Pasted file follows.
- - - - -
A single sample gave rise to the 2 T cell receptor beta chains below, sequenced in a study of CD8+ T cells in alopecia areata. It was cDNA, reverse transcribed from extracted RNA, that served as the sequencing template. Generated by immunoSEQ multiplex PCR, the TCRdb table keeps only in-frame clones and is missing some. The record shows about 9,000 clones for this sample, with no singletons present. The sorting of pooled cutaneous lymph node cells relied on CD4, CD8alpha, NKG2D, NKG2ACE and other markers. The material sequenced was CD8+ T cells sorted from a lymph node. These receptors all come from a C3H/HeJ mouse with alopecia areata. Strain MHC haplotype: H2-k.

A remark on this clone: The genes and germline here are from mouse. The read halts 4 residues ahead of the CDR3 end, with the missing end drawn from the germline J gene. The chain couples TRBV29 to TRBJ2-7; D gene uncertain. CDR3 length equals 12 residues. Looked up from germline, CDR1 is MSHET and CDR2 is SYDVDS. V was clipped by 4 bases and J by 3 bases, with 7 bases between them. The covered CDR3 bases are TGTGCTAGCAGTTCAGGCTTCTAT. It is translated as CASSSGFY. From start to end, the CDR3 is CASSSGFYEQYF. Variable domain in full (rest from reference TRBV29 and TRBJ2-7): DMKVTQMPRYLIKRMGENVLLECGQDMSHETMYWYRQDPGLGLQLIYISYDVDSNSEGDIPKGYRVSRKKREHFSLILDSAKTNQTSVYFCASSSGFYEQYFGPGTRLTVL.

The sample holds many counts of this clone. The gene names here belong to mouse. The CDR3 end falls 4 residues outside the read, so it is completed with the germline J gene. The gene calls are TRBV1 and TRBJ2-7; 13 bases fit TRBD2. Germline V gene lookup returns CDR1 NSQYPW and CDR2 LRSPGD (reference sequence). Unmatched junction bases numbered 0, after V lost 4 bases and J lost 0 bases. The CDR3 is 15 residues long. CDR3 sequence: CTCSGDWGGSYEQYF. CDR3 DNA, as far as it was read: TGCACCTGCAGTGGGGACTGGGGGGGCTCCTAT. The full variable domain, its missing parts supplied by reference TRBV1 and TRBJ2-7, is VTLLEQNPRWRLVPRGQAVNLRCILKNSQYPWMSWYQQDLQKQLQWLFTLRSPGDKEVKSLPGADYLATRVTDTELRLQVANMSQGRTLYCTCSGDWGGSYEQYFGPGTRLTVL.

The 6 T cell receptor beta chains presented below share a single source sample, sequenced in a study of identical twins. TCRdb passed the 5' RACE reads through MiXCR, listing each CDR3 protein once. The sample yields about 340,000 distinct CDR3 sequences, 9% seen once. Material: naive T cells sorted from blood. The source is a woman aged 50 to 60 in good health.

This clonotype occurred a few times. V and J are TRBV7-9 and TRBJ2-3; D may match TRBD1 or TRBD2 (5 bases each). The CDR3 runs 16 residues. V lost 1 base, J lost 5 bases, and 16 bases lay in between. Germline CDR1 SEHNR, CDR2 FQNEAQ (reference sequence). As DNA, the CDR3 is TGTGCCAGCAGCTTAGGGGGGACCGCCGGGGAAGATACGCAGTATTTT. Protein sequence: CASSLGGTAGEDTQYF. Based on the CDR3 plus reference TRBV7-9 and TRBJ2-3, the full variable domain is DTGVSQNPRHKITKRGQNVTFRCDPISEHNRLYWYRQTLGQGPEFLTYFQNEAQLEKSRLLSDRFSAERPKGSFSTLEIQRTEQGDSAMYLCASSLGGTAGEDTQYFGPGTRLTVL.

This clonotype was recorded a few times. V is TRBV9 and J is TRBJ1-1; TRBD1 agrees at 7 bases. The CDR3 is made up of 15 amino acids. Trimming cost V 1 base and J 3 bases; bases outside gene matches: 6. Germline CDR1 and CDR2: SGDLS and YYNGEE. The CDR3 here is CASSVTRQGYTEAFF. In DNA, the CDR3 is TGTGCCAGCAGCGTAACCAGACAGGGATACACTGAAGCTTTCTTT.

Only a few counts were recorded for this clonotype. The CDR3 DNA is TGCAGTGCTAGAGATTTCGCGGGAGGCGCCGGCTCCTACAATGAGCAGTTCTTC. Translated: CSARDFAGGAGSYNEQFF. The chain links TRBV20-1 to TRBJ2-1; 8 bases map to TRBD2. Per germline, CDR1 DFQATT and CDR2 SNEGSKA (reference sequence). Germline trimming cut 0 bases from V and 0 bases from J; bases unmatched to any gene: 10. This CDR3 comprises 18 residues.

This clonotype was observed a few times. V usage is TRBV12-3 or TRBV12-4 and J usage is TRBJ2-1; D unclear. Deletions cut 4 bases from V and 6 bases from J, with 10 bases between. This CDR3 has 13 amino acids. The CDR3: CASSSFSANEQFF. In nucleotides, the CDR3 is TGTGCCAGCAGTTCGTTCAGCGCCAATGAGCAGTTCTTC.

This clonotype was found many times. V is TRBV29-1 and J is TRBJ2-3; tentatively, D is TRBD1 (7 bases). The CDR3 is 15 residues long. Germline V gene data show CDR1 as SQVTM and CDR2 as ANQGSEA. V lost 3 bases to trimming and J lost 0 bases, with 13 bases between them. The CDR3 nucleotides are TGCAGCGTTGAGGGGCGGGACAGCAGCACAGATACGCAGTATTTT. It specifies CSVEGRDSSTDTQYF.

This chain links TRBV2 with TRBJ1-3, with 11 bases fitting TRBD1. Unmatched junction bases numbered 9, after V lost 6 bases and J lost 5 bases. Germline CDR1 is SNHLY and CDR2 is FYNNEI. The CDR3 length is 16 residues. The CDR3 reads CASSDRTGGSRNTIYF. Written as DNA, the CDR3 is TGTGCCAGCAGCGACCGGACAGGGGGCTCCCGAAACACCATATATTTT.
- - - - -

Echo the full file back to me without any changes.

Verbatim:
A single sample gave rise to the 2 T cell receptor beta chains below, sequenced in a study of CD8+ T cells in alopecia areata. It was cDNA, reverse transcribed from extracted RNA, that served as the sequencing template. Generated by immunoSEQ multiplex PCR, the TCRdb table keeps only in-frame clones and is missing some. The record shows about 9,000 clones for this sample, with no singletons present. The sorting of pooled cutaneous lymph node cells relied on CD4, CD8alpha, NKG2D, NKG2ACE and other markers. The material sequenced was CD8+ T cells sorted from a lymph node. These receptors all come from a C3H/HeJ mouse with alopecia areata. Strain MHC haplotype: H2-k.

A remark on this clone: The genes and germline here are from mouse. The read halts 4 residues ahead of the CDR3 end, with the missing end drawn from the germline J gene. The chain couples TRBV29 to TRBJ2-7; D gene uncertain. CDR3 length equals 12 residues. Looked up from germline, CDR1 is MSHET and CDR2 is SYDVDS. V was clipped by 4 bases and J by 3 bases, with 7 bases between them. The covered CDR3 bases are TGTGCTAGCAGTTCAGGCTTCTAT. It is translated as CASSSGFY. From start to end, the CDR3 is CASSSGFYEQYF. Variable domain in full (rest from reference TRBV29 and TRBJ2-7): DMKVTQMPRYLIKRMGENVLLECGQDMSHETMYWYRQDPGLGLQLIYISYDVDSNSEGDIPKGYRVSRKKREHFSLILDSAKTNQTSVYFCASSSGFYEQYFGPGTRLTVL.

The sample holds many counts of this clone. The gene names here belong to mouse. The CDR3 end falls 4 residues outside the read, so it is completed with the germline J gene. The gene calls are TRBV1 and TRBJ2-7; 13 bases fit TRBD2. Germline V gene lookup returns CDR1 NSQYPW and CDR2 LRSPGD (reference sequence). Unmatched junction bases numbered 0, after V lost 4 bases and J lost 0 bases. The CDR3 is 15 residues long. CDR3 sequence: CTCSGDWGGSYEQYF. CDR3 DNA, as far as it was read: TGCACCTGCAGTGGGGACTGGGGGGGCTCCTAT. The full variable domain, its missing parts supplied by reference TRBV1 and TRBJ2-7, is VTLLEQNPRWRLVPRGQAVNLRCILKNSQYPWMSWYQQDLQKQLQWLFTLRSPGDKEVKSLPGADYLATRVTDTELRLQVANMSQGRTLYCTCSGDWGGSYEQYFGPGTRLTVL.

The 6 T cell receptor beta chains presented below share a single source sample, sequenced in a study of identical twins. TCRdb passed the 5' RACE reads through MiXCR, listing each CDR3 protein once. The sample yields about 340,000 distinct CDR3 sequences, 9% seen once. Material: naive T cells sorted from blood. The source is a woman aged 50 to 60 in good health.

This clonotype occurred a few times. V and J are TRBV7-9 and TRBJ2-3; D may match TRBD1 or TRBD2 (5 bases each). The CDR3 runs 16 residues. V lost 1 base, J lost 5 bases, and 16 bases lay in between. Germline CDR1 SEHNR, CDR2 FQNEAQ (reference sequence). As DNA, the CDR3 is TGTGCCAGCAGCTTAGGGGGGACCGCCGGGGAAGATACGCAGTATTTT. Protein sequence: CASSLGGTAGEDTQYF. Based on the CDR3 plus reference TRBV7-9 and TRBJ2-3, the full variable domain is DTGVSQNPRHKITKRGQNVTFRCDPISEHNRLYWYRQTLGQGPEFLTYFQNEAQLEKSRLLSDRFSAERPKGSFSTLEIQRTEQGDSAMYLCASSLGGTAGEDTQYFGPGTRLTVL.

This clonotype was recorded a few times. V is TRBV9 and J is TRBJ1-1; TRBD1 agrees at 7 bases. The CDR3 is made up of 15 amino acids. Trimming cost V 1 base and J 3 bases; bases outside gene matches: 6. Germline CDR1 and CDR2: SGDLS and YYNGEE. The CDR3 here is CASSVTRQGYTEAFF. In DNA, the CDR3 is TGTGCCAGCAGCGTAACCAGACAGGGATACACTGAAGCTTTCTTT.

Only a few counts were recorded for this clonotype. The CDR3 DNA is TGCAGTGCTAGAGATTTCGCGGGAGGCGCCGGCTCCTACAATGAGCAGTTCTTC. Translated: CSARDFAGGAGSYNEQFF. The chain links TRBV20-1 to TRBJ2-1; 8 bases map to TRBD2. Per germline, CDR1 DFQATT and CDR2 SNEGSKA (reference sequence). Germline trimming cut 0 bases from V and 0 bases from J; bases unmatched to any gene: 10. This CDR3 comprises 18 residues.

This clonotype was observed a few times. V usage is TRBV12-3 or TRBV12-4 and J usage is TRBJ2-1; D unclear. Deletions cut 4 bases from V and 6 bases from J, with 10 bases between. This CDR3 has 13 amino acids. The CDR3: CASSSFSANEQFF. In nucleotides, the CDR3 is TGTGCCAGCAGTTCGTTCAGCGCCAATGAGCAGTTCTTC.

This clonotype was found many times. V is TRBV29-1 and J is TRBJ2-3; tentatively, D is TRBD1 (7 bases). The CDR3 is 15 residues long. Germline V gene data show CDR1 as SQVTM and CDR2 as ANQGSEA. V lost 3 bases to trimming and J lost 0 bases, with 13 bases between them. The CDR3 nucleotides are TGCAGCGTTGAGGGGCGGGACAGCAGCACAGATACGCAGTATTTT. It specifies CSVEGRDSSTDTQYF.

This chain links TRBV2 with TRBJ1-3, with 11 bases fitting TRBD1. Unmatched junction bases numbered 9, after V lost 6 bases and J lost 5 bases. Germline CDR1 is SNHLY and CDR2 is FYNNEI. The CDR3 length is 16 residues. The CDR3 reads CASSDRTGGSRNTIYF. Written as DNA, the CDR3 is TGTGCCAGCAGCGACCGGACAGGGGGCTCCCGAAACACCATATATTTT.